US Bill to tackle algal blooms has very low chance of being enacted

24 February 2014

Paint-like patterns formed by blue-green algae (Photo: Bill Harding)

Paint-like patterns formed by blue-green algae (Photo: Bill Harding)

US Senate Bill S1254, introduced on June 27th, 2013, was passed in the Senate on 12 February 2014 and now goes to the House of Representatives for enactment consideration.  The chances of this happening are considered to be low, in fact just 14%.  Apparently only 23% of bills that passed committee in 2011-2013 were enacted.

The Harmful Algal Blooms and Hypoxia Research and Control Amendments Act would expand a federal task force, require it to create a program to study the problem and an action plan to address it. The task force also would study the causes of hypoxia, or the depletion of oxygen in water. One cause of hypoxia is mass die-off of blue-green algae [Source].

Lets face it, getting anything effective and meaningful done about eutrophication and toxic algal blooms is extremely difficult in just about any country in the world BECAUSE it will mean an increase in rates and taxes – something that local authorities and Big Business are not prepared to consider.  This attitude, bemoaned on many occasions on this Blog, has major and negative strategic implications.

The bill, co-sponsored by Sen. Bill Nelson, D-Fla., reauthorizes a 1998 law, that creates the federal government’s research and response framework for algal blooms. The program was reauthorized in 2004 and 2008, but Portman’s bill provides funding for research and monitoring of the Great Lakes for the first time.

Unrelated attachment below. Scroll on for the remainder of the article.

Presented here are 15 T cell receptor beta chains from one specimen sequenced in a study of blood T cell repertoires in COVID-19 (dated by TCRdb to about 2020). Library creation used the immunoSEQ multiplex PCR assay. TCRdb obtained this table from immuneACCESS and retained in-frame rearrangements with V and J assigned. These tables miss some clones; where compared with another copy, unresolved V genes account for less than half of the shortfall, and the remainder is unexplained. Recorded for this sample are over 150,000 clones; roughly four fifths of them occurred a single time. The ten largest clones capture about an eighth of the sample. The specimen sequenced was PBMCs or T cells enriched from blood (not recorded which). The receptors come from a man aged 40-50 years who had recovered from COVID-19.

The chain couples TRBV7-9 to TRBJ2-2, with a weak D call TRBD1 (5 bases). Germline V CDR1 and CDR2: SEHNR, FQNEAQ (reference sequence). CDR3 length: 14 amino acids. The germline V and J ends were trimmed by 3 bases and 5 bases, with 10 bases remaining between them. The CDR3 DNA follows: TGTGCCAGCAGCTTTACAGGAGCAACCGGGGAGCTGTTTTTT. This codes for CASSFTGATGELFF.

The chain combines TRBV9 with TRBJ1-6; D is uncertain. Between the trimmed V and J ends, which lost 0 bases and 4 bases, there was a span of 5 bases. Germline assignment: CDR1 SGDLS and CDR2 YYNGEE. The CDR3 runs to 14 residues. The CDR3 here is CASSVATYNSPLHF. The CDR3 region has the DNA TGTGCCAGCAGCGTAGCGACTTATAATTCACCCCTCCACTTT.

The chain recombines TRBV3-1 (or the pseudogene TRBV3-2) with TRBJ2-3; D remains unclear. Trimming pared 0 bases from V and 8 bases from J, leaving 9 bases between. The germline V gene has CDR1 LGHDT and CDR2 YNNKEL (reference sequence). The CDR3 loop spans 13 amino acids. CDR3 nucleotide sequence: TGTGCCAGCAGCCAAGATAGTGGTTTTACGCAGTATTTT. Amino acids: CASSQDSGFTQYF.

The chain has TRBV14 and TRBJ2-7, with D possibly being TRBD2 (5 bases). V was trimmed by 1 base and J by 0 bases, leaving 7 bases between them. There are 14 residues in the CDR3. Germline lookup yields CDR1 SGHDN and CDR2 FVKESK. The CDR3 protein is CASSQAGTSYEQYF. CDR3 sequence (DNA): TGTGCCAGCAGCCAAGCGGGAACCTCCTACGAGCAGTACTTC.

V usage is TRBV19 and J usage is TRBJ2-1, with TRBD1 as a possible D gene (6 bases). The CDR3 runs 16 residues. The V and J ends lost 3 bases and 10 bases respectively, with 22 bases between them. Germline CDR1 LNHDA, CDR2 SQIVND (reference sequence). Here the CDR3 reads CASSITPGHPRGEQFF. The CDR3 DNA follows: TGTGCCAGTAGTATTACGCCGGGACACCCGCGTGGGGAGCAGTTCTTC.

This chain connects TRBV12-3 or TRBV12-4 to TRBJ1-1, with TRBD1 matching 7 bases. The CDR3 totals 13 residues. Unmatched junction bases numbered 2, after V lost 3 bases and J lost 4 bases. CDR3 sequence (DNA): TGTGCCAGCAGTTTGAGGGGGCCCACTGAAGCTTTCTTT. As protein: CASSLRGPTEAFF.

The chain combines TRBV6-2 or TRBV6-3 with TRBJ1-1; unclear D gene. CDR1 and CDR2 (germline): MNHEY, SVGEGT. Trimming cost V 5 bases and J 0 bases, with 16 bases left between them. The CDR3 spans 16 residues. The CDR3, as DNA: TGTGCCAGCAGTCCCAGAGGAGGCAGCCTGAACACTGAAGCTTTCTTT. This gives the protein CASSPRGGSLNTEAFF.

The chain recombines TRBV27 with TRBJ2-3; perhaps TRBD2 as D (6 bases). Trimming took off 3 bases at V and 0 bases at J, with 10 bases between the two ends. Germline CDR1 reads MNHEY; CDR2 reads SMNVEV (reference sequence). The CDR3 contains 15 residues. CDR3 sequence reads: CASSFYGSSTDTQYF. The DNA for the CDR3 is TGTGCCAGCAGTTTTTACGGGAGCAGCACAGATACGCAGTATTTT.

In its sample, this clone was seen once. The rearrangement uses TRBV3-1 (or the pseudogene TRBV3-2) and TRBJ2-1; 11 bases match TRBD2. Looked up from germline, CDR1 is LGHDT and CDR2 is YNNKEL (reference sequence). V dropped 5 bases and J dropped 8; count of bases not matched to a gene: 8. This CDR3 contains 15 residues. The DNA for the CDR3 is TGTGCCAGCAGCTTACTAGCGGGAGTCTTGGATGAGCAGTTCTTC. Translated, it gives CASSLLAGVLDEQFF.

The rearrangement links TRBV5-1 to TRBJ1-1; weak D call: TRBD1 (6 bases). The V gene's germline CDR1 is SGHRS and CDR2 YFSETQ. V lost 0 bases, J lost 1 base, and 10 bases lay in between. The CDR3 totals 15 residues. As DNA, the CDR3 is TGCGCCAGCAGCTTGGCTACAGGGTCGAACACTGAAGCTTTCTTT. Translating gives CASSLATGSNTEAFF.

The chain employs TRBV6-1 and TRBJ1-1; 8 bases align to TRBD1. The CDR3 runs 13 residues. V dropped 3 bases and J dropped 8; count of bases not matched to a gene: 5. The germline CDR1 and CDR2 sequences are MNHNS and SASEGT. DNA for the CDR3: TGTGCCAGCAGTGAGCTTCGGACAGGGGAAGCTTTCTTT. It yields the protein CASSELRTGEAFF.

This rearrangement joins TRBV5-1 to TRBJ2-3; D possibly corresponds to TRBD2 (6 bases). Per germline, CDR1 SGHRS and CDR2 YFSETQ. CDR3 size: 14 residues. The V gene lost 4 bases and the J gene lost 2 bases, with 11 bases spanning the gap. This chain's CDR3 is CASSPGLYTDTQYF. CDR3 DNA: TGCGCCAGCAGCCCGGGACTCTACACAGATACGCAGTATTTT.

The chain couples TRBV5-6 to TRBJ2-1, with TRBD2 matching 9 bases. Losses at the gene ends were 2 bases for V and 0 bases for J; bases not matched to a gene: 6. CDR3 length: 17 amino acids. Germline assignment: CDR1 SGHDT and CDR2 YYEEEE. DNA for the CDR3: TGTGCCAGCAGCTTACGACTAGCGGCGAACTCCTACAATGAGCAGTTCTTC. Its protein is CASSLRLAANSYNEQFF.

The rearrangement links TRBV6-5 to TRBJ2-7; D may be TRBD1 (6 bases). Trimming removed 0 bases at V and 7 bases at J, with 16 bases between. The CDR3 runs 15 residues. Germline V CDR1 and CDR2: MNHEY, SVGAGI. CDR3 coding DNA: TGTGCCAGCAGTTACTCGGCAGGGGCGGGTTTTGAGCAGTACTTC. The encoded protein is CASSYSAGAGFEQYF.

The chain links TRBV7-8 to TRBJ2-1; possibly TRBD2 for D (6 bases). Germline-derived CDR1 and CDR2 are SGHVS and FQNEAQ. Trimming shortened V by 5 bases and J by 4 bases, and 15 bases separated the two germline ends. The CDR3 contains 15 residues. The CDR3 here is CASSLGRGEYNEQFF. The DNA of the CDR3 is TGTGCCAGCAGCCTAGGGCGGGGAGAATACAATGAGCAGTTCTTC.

Algal blooms – excessive growth of toxic algae that can make humans and animals sick – have wreaked havoc on cities including Columbus; according to Portman, in 2013 Columbus spent $723,000 to address an algae outbreak at Hoover Reservoir. Grand Lake St. Mary’s, in western Ohio, has also been harmed by algae; the city of Celina, next to the lake, spends $450,000 annually to fight algae. Such algae are thought to be caused by a combination of temperature, light and nutrient conditions, but other environmental factors also contribute to the booms.

A recent NOAA report found that U.S. seafood and tourism industries suffer annual losses of $82 million because of the economic impact of harmful algal blooms [Source].

Also worrying is the general lack of skills and experience needed to build a resource base that can inform tackling this problem.  When the Bill was passed, it triggered the usual flurry of snake oil and silver bullet theories and solutions that have become synonymous with eutrophication management in recent years. Sorry folks, there is no magic cure for this problem and don’t let anyone con you into thinking otherwise.

(The author is an expert on eutrophication and algal blooms, with over 30 years of experience)



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